The Lady in Pink (Deadly Ever After #2) by J.A. Kazimer

The Lady In Pink (Deadly Ever After Book 2) - J.A. Kazimer

Blue and Izzy’s new detective agency is going from strength to strength and has become a household name (even if your house is a shoe). They have offices now and a staff and are a growing success

 

But when one of their interns is murdered it looks like Blue could be the target – and even so, losing an employee just has to be investigated. But as they delve deeper the opposition becomes stronger as they uncover more connections with Blue’s mysterious past. And his curse.

 

 

 

The plot of this book is interesting but I’m in two minds about it. The whole mystery of Blue’s origin, how it fed the conflict between Izzy and Blue, the whole opposition against their discovery and how it pops up in several different ways all work really well. I like how it’s related to several parts of the story and is both part of their profession and personal lives and allowed for some character growth

 

It also has a series of excellent Noir-style cross and double cross as victim and suspect constantly changed and changed and changed again. It had some really good twists and unexpected endings. I honestly didn’t have any idea where it was going or who the culprit was and I was completely surprised several times. I appreciate that in any book, especially a book with a murder mystery. Being kept guessing is always an achievement.

 

 So lots of positive. On the negative side I feel the ending was sprung on me without any real back up to it. I didn’t see it coming – but how could I? All the relevant information was dumped in the last part of the book – there was no way to extrapolate to this and that whole revelation felt abrupt and rather sudden. There’s a twist and an abrupt change of direction. Still I am curious as to what that means for the future

 

I also quite like the whole debate over whether Blue’s abilities are a curse or a blessing – and I think it’s actually done really well (after I’ve read a huge number of books where the “curse” has had no real downside).

 

For me there’s a strange disconnect with this book’s – this series’ – world building which I’ve touched on before. On the one hand, the original elements of the story are excellent. The whole idea of fairies that produce dust and need dentin to exist – that’s an excellent original concept I really like. It takes the idea of the tooth fairy and elevates it and explains it. It’s interesting and it’s original and there’s some genuine thought behind it that I appreciated.  There are other hints of things that I think have high potential – like the very original Trolls. There’s a lot of really unique elements I’m interested in here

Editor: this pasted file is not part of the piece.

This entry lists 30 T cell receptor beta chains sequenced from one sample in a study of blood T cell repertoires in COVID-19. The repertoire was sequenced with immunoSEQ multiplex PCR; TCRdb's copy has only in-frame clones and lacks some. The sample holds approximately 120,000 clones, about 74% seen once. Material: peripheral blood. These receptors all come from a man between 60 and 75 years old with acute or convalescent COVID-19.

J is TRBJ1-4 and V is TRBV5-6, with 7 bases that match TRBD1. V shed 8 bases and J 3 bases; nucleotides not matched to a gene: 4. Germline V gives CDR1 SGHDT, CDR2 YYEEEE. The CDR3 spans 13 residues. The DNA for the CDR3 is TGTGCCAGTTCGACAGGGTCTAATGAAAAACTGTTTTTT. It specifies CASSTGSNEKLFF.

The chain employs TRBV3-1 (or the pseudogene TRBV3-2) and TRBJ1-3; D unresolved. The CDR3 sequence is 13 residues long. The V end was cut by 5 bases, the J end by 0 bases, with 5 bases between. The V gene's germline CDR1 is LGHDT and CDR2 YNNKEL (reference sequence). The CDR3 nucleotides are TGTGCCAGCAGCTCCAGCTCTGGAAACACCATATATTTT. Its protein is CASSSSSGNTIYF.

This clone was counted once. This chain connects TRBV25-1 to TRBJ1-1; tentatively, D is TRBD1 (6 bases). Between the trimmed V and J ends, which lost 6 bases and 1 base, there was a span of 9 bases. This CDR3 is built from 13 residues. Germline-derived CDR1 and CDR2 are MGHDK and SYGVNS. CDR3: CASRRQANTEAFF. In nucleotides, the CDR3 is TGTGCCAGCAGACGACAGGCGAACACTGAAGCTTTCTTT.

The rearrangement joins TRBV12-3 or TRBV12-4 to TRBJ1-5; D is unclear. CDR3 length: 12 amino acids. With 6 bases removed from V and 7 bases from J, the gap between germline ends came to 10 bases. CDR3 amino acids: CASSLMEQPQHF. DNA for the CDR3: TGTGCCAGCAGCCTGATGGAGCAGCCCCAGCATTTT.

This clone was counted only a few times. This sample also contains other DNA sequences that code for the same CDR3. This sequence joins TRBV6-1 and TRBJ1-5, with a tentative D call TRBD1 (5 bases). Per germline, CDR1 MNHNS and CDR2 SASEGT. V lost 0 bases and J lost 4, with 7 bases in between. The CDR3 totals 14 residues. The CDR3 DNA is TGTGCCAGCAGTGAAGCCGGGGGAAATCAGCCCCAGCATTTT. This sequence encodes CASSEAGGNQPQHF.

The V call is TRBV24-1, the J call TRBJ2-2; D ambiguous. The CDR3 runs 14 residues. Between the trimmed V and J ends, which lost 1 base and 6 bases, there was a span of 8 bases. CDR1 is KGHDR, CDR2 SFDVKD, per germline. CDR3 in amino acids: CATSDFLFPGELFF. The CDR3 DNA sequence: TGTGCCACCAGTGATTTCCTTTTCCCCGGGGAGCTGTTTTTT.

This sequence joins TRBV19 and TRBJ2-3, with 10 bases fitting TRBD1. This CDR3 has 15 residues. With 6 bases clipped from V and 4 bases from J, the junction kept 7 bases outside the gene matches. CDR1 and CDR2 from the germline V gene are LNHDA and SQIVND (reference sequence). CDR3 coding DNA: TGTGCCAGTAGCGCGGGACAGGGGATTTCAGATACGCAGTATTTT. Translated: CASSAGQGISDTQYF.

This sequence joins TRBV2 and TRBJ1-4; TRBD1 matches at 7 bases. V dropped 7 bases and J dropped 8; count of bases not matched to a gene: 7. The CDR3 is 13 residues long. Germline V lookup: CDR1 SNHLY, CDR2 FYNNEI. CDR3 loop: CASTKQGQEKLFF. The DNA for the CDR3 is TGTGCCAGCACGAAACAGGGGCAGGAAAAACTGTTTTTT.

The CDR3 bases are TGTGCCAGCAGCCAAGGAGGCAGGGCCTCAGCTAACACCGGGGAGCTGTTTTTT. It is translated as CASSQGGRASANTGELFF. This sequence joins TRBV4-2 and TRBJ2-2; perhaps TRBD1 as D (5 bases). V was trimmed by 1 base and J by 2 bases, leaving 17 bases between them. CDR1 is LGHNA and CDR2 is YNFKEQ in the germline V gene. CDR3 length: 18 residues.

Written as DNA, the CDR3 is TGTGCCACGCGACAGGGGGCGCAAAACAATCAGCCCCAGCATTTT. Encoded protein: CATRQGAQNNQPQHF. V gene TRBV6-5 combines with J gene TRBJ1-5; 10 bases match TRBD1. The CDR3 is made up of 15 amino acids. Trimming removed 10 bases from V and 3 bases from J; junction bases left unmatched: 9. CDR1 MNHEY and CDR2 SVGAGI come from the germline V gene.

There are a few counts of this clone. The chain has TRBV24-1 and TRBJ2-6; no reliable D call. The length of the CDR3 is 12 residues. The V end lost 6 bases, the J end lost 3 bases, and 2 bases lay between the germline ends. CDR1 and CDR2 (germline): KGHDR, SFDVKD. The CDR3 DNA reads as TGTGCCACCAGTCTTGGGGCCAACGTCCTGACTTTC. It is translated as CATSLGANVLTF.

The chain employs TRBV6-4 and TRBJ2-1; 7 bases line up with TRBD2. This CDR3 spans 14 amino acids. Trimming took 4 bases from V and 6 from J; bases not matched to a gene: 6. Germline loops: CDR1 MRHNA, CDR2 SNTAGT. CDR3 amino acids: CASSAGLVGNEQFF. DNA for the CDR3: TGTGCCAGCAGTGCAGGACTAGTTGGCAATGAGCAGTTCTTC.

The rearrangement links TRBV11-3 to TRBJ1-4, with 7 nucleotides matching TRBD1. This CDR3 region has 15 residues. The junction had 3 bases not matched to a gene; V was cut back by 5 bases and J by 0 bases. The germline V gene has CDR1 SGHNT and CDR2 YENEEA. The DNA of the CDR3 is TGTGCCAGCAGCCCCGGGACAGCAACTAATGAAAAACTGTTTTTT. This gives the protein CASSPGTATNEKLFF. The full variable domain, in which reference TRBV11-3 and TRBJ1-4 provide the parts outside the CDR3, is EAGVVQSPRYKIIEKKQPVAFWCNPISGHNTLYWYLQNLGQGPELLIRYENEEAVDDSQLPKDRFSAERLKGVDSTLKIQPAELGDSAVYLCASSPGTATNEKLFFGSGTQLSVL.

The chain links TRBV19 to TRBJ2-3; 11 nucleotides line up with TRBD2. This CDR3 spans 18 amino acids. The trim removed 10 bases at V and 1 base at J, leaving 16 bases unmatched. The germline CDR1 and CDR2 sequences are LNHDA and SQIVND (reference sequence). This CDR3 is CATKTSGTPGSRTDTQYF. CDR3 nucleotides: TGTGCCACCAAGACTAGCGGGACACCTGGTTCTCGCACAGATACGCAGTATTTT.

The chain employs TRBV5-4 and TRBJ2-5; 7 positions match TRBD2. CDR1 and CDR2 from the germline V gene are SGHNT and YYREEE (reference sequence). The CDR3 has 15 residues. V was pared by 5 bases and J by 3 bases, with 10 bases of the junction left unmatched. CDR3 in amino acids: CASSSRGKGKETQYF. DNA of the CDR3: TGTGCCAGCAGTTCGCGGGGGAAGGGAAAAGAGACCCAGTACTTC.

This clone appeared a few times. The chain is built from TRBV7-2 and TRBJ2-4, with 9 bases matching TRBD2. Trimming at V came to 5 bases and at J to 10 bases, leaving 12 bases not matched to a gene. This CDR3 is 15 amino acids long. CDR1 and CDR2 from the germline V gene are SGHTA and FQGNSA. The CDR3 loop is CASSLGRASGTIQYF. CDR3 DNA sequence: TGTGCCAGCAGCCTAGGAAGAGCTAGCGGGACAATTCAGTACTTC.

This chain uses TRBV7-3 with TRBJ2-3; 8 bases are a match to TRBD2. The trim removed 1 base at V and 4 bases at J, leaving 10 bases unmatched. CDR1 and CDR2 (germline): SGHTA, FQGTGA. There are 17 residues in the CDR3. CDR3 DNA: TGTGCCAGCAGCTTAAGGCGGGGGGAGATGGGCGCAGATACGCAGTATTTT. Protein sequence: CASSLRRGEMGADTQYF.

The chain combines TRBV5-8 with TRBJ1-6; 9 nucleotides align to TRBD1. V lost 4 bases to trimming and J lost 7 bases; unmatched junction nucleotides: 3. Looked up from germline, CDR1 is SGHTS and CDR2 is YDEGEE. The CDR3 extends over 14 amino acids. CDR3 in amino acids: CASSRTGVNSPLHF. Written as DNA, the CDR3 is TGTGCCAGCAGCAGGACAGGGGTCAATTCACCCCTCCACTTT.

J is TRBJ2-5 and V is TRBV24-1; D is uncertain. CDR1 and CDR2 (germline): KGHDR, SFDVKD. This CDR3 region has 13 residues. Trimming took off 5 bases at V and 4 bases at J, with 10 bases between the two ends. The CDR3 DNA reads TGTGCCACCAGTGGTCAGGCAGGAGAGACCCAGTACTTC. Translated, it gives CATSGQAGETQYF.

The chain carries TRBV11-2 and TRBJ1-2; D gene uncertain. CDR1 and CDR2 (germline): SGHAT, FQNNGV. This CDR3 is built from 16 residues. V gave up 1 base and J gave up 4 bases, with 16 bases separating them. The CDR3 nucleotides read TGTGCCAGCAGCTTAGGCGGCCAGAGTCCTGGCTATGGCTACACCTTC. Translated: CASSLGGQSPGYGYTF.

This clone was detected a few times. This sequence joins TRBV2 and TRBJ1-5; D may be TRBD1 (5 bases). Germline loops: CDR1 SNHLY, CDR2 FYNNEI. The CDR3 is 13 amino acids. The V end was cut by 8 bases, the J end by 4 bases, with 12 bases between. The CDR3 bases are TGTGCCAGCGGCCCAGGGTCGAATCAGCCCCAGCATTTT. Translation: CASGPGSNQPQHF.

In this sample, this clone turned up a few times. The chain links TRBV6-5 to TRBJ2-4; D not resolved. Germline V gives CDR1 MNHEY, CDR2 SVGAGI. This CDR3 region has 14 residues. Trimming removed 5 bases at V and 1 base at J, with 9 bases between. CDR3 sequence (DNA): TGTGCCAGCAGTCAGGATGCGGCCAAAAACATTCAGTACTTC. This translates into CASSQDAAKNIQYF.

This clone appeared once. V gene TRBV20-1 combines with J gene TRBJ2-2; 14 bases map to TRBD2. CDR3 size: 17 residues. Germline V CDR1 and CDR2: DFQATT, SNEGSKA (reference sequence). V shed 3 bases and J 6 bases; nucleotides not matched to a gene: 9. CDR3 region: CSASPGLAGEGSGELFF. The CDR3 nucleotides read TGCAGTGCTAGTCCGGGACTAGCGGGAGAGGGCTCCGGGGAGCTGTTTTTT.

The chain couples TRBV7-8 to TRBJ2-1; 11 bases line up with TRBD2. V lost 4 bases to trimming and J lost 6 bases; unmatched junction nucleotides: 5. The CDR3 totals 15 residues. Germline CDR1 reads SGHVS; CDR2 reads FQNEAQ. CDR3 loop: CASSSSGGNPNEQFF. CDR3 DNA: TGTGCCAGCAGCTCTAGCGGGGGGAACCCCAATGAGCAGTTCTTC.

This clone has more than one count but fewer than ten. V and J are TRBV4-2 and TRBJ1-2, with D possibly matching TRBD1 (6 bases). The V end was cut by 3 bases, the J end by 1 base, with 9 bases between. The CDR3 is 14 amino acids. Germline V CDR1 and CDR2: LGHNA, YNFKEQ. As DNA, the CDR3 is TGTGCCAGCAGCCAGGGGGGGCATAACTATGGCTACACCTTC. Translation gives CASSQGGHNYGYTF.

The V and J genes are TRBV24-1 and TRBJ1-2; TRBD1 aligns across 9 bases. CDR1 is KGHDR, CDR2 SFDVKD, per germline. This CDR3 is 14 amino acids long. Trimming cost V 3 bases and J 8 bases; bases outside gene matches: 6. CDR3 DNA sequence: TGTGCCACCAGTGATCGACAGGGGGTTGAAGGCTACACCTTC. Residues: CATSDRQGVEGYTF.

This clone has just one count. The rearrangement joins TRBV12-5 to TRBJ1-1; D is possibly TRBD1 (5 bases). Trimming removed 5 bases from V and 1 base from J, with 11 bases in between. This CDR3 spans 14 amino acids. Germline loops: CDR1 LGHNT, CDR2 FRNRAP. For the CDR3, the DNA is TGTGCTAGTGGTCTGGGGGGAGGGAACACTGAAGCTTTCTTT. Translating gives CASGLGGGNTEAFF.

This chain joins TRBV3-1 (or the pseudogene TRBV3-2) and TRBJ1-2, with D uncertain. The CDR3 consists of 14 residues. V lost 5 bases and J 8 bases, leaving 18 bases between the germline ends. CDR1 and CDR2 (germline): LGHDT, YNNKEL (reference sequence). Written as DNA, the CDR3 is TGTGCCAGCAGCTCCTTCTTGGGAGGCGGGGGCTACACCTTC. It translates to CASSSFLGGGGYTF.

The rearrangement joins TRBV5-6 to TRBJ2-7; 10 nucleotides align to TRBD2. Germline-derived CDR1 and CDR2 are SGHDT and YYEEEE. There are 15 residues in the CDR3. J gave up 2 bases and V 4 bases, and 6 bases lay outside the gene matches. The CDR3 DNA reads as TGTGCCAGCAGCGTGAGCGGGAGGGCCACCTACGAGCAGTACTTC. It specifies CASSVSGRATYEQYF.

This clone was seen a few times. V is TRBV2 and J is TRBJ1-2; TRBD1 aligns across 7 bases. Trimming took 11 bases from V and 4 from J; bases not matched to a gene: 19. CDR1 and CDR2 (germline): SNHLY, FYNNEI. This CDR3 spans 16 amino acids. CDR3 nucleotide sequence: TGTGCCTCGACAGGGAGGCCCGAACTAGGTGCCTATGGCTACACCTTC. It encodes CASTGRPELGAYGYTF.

But there’s also a lot of fairy tale elements that don’t mesh well because they’re not remotely developed. I’m going to have to draw on how this is handled in other books to make my point clear. When Jasper Fforde write The Fourth Bear we had a Goldie Locks who was very picky and needed everything to be “just right.” While J.C. Nelson’s Grimm Agency had princesses who had powers and lives that mark that. In this book we have Goldie Locks who is… a woman with blonde hair. We have a reference to people living in a shoe but no development or explanation. We have women mentioned as princesses but it just seems like it’s being used as a synonym for “woman.”


I don’t understand why these fairy tale elements are there if they are literally just going to be used as words. Goldie Locks and Peter Rabbit could be called Susan and Fred if for all the meaning their names mean. It’s frustrating because I’ve seen how well this can be done and this book isn’t doing it

 

Blue has a lot of wrongheadedness when it comes to his attitudes towards Izzy. He is “protective” to the point of controlling, he tries to keep secrets from her for her own good and he is constantly trying to lock her up or keep her inside for her own safety. This could be seen as a general sense of caution when we consider the threats against him but he has absolutely no regard for his own safety at all – he is reckless to the point of foolishness and it doesn’t look like daring and pursuing a case despite the risk – it looks like defiant childish rebellion. His “protectiveness” of Izzy also comes with a huge amount of jealousy, even as he acknowledges he has no claim on her, he still stalks her and seethes over the possibility she may be in a relationship with another man

 

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Source: http://www.fangsforthefantasy.com/2015/07/the-lady-in-pink-deadly-ever-after-2-by.html